Review: As you can see, I am still going strong with the Ursula Le Guin‘s wave and I even think I’ll be able to finish all her works (that I have) in no time. I did notice, however, that the more I read the more I realize that just good prose is not enough. When I started with the first two books, A Wizard of Earthsea and The Tombs of Atuan, I thought that their plot would be connected in some way. It turns out that the only connection so far is the wizard Ged who features in each of them. In the third book, The Farthest Shore, the story follows the steps of Ged years after the events in book 2
Review: As I expected, I dipped my toes in the pool of fantasy and now there is no power on earth to get me out of the water 😀 I’ve missed the intricate world-building and the wizards and powerful darkness lurking in the shadows.
The Tombs of Atuan is the second book of Earthsea cycle by Ursula K. Le Guin and my favorite so far. It has the same melodic prose that was present in the first one, it has the taste of magic and secrets and it has new characters and a fresh story.
Review: Ah, true old-school fantasy feels like home <3 I used to avoid reading in the fantasy genre out of fear that it would influence my writing and ideas but as many, much better writers have said, writers must read. So I think this book marks my return to what inspired me to read and write. A Wizard of Earthsea is the first book of the series by Ursula K. Le Guin, one of the very first big fantasy writers (and a woman at that). I got the books from my mom who first bought and read them shortly after giving birth to me (or was that The Wheel of Time? Can’t remember). So when we talk about the series calling it old-time fantasy is really accurate.
Review: Every time I pick up a classic I am feeling insecure. Not because of how amazing and worthy it may be, or because I feel like my life will change or something, but because I rarely fall in love with classics as other people claim to do. Indeed for a book to become a classic it must have touched on a major subject, has an outstanding writing style or idea but rarely those things ring the bells of heaven in all of us.
When I started Their Eyes Were Watching God, and after reading the short summary, I did my best to keep an open mind and enjoy the story. What made it more difficult than usual was the fact that I know little of American history and I had a horrible time understanding the dialogue due to the stylistic approach Zora Neale Hurston had taken.
Review: I have finally finished Sword of Destiny, the second collection of short stories accompanying The Witcher series, and I am left with very mixed feelings. By now I realized that Andrzej Sapkowski‘s style is a bit too philosophical, too pompous at times and I have come to terms with that. Maybe it is just the translation, as I am reading it in English, but there are times when the characters talk and talk about things as if for the sake of talking, as if the author wants to show he is verse in all themes. It’s rare to find a story where you love the style, love the characters and you love the story. In most cases you get just one of those.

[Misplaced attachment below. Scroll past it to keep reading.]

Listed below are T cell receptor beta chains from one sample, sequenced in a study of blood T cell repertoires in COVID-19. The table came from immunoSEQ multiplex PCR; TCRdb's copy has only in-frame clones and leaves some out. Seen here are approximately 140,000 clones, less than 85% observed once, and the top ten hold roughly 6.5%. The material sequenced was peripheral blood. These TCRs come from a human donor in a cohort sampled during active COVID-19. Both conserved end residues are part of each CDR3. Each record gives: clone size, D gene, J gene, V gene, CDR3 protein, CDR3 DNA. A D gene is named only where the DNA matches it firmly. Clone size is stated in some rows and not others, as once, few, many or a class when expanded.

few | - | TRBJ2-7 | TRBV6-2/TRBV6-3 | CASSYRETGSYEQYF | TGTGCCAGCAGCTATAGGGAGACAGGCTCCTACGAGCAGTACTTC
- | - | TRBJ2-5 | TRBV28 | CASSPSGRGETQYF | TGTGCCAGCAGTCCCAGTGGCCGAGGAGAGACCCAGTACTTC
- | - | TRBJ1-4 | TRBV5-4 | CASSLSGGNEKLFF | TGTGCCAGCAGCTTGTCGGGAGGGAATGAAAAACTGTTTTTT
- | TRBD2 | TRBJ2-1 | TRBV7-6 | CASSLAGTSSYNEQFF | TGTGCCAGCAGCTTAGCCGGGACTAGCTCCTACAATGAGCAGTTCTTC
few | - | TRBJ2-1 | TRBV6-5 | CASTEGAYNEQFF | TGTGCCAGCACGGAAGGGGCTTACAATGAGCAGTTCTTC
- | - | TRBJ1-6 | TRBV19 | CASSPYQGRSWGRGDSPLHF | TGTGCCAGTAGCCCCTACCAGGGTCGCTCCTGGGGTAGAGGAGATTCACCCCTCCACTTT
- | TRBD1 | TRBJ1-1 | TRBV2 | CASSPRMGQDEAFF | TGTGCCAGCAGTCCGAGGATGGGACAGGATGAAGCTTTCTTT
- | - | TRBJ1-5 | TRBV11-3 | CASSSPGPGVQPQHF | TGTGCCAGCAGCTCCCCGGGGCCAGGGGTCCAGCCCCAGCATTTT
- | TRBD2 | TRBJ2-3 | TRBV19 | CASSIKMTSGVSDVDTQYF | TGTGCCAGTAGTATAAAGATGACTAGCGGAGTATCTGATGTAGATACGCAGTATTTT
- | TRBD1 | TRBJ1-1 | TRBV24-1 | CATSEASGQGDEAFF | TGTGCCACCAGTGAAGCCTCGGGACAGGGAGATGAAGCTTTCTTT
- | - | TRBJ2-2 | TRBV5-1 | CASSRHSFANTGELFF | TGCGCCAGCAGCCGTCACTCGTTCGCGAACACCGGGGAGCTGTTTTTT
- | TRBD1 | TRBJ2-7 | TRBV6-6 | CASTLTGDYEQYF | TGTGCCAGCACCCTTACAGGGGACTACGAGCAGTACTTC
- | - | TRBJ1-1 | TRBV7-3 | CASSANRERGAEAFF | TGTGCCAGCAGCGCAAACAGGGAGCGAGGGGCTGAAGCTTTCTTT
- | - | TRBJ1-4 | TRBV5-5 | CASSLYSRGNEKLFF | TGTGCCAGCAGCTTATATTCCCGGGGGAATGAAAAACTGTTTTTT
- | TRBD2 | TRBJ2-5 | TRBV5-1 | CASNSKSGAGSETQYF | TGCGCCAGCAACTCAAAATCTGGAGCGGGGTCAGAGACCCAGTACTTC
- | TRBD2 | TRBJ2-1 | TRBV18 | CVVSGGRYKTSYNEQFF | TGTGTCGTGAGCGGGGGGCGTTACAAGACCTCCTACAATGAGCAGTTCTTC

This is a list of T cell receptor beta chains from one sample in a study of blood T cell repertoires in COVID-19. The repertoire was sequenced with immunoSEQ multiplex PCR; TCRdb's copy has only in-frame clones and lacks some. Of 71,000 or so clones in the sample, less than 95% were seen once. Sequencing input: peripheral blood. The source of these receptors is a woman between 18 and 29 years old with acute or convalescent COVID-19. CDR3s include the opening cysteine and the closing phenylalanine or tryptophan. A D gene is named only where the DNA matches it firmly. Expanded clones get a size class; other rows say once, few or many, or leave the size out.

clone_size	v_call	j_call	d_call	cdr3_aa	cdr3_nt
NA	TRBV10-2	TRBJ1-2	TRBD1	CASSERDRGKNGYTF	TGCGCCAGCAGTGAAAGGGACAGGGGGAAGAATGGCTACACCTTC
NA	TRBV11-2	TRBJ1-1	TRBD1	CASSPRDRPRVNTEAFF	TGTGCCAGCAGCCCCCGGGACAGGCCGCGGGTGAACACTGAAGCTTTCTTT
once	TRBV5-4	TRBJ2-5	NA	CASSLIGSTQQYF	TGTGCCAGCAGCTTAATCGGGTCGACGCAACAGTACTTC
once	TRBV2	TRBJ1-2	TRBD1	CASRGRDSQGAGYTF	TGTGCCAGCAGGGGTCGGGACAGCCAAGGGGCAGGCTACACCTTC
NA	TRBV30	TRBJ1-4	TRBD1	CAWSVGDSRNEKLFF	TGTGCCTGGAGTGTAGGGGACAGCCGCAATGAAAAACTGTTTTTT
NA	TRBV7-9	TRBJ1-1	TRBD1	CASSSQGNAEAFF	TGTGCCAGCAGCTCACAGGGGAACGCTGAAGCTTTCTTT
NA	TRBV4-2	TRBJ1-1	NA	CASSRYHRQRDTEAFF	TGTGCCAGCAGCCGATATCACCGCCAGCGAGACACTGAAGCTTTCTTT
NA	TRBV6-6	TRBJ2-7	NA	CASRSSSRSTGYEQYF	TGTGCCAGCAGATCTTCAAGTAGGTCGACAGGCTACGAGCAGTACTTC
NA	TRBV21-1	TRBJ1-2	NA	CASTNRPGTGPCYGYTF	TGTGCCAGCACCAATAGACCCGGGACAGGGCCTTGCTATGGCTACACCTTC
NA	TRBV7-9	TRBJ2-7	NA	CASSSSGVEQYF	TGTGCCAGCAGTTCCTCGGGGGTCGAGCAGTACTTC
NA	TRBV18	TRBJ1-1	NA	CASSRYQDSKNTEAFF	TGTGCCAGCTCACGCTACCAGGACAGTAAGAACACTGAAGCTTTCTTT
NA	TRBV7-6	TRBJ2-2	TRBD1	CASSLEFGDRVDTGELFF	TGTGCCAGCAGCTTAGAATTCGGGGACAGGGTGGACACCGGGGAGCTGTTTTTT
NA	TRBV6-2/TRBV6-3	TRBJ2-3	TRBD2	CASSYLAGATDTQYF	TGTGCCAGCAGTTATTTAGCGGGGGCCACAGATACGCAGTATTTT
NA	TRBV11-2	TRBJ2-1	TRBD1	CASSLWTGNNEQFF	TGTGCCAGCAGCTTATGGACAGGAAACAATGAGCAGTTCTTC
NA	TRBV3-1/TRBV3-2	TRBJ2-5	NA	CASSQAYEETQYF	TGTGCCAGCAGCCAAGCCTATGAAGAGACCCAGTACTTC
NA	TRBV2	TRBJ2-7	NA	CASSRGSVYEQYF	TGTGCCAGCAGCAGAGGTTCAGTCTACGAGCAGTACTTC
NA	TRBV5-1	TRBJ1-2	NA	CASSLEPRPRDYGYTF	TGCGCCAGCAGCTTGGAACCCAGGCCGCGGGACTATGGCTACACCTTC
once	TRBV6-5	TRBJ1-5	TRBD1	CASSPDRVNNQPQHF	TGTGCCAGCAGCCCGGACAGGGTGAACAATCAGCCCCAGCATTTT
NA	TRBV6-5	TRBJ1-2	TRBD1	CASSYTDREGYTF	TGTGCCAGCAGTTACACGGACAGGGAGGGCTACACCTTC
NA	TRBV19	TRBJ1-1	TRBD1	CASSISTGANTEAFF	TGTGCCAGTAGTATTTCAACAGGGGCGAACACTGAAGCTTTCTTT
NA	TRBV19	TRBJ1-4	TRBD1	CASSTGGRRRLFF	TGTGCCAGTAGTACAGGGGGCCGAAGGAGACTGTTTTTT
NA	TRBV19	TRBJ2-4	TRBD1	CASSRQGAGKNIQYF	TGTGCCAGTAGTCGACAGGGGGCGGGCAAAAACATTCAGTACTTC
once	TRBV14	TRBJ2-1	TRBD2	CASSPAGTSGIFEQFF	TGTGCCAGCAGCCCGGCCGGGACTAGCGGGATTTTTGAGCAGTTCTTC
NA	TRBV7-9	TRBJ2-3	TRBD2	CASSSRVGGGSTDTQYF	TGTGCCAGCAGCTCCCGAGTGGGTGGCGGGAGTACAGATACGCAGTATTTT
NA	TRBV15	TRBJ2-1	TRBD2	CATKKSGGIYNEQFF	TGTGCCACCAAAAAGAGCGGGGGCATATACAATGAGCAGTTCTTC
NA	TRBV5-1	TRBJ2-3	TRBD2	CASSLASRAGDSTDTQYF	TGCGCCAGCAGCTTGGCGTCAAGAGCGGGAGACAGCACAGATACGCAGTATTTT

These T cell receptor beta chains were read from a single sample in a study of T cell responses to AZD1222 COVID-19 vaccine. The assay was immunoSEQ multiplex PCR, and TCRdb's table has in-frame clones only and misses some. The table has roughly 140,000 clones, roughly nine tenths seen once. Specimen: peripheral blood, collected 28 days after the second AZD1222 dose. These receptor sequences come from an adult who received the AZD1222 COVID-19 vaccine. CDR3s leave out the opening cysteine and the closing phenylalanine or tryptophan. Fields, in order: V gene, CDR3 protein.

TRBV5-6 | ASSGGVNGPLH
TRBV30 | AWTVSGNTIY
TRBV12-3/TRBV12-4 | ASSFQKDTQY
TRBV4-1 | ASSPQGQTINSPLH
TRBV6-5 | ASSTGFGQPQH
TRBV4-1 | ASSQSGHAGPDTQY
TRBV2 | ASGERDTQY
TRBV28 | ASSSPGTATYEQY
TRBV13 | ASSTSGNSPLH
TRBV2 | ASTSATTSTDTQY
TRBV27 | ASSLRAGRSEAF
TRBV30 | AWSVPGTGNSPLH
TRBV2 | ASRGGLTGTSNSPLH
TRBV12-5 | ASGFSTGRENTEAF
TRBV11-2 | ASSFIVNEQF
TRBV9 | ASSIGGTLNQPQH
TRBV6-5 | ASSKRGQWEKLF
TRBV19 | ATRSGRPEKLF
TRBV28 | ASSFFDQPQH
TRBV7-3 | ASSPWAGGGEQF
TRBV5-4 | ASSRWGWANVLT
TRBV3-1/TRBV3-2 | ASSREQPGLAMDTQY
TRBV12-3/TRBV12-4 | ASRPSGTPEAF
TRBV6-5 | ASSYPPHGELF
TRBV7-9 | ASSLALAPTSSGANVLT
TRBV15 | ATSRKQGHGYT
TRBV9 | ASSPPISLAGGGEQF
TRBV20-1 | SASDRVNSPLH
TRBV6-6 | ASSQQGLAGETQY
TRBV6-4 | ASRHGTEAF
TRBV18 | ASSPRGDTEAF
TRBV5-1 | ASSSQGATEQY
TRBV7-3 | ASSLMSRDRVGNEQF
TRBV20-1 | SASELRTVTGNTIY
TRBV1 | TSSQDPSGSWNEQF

Review: I had The Witcher series by Andrzey Sapkowski on my reading list for years but somehow I never got around to reading it. After finishing the Kate Daniels series I needed something new and different so here we are, jumping into another world of magic, mythical creatures and a man that desperately tries to escape what he is.
Review: Magic Binds is the 9th book of the Kate Daniels series by Ilona Andrews and by now I am really out of nice things to say. Looking back I realize with awe how much more complicated and serious the story became without loosing its specific humor and passion. Most series fall prey to this but not this series – and thank god for that!
Kate has claimed Atlanta and she is trying her best to protect it from her father and every creature with ill intentions that crosses its borders. But her father is playing coy, building a castle just outside the limits, baiting her by entering her territory, sending spies and whatnot. But they both know that this game of cat and mouse can’t last forever.
Review: I’m done with book eight of the series and by now I love the series to death. Literally. It has been a long, long time since I loved books series with such passion and I missed it. And it is not just that I am so familiar and attached to the characters that I want to know what happens – each and every book is somehow different, it uncovers a new mystery and introduces two more. <3 In Magic Shifts we follow Kate around as she, Curran and Julie try to acclimate to their new life outside of the Pack and the Keep.
Review: Crooked House by Agatha Christie is just one of many entertaining, intricate mysteries that her wondrous mind gifted us with. For the fans of the genre I can only image the pleasure and anticipation that grows inside of you as you turn page after page while your mind connects clue after clue – and still gets surprised at the end.
I am usually more of a fantasy type of girl but good books are good books, and good plots are my favorites. I haven’t read much of Agatha Christie (yet!) but it is easy to say that she is incapable of building a straight-forward, easy-to-guess plot.
Review: The Mortal Instruments by Cassandra Clare is one of my favorite series I’ve read in the past few years. It is a teenage drama mixed with a lot of magic, action, witty remarks and unrealistically attractive teenagers 😀 I can see why it appealed to me then and I kind of still think it’s awesome. A bit childish at times, but the story is interesting and the characters are exciting.
City of Bones, the first book of the series, follows Clarissa Fray, a normal teenage girl who finds herself at the wrong place at the wrong time – or maybe the right place at the right time? She becomes a witness to an unusual murder performed by a few weird people covered in weird tattoos.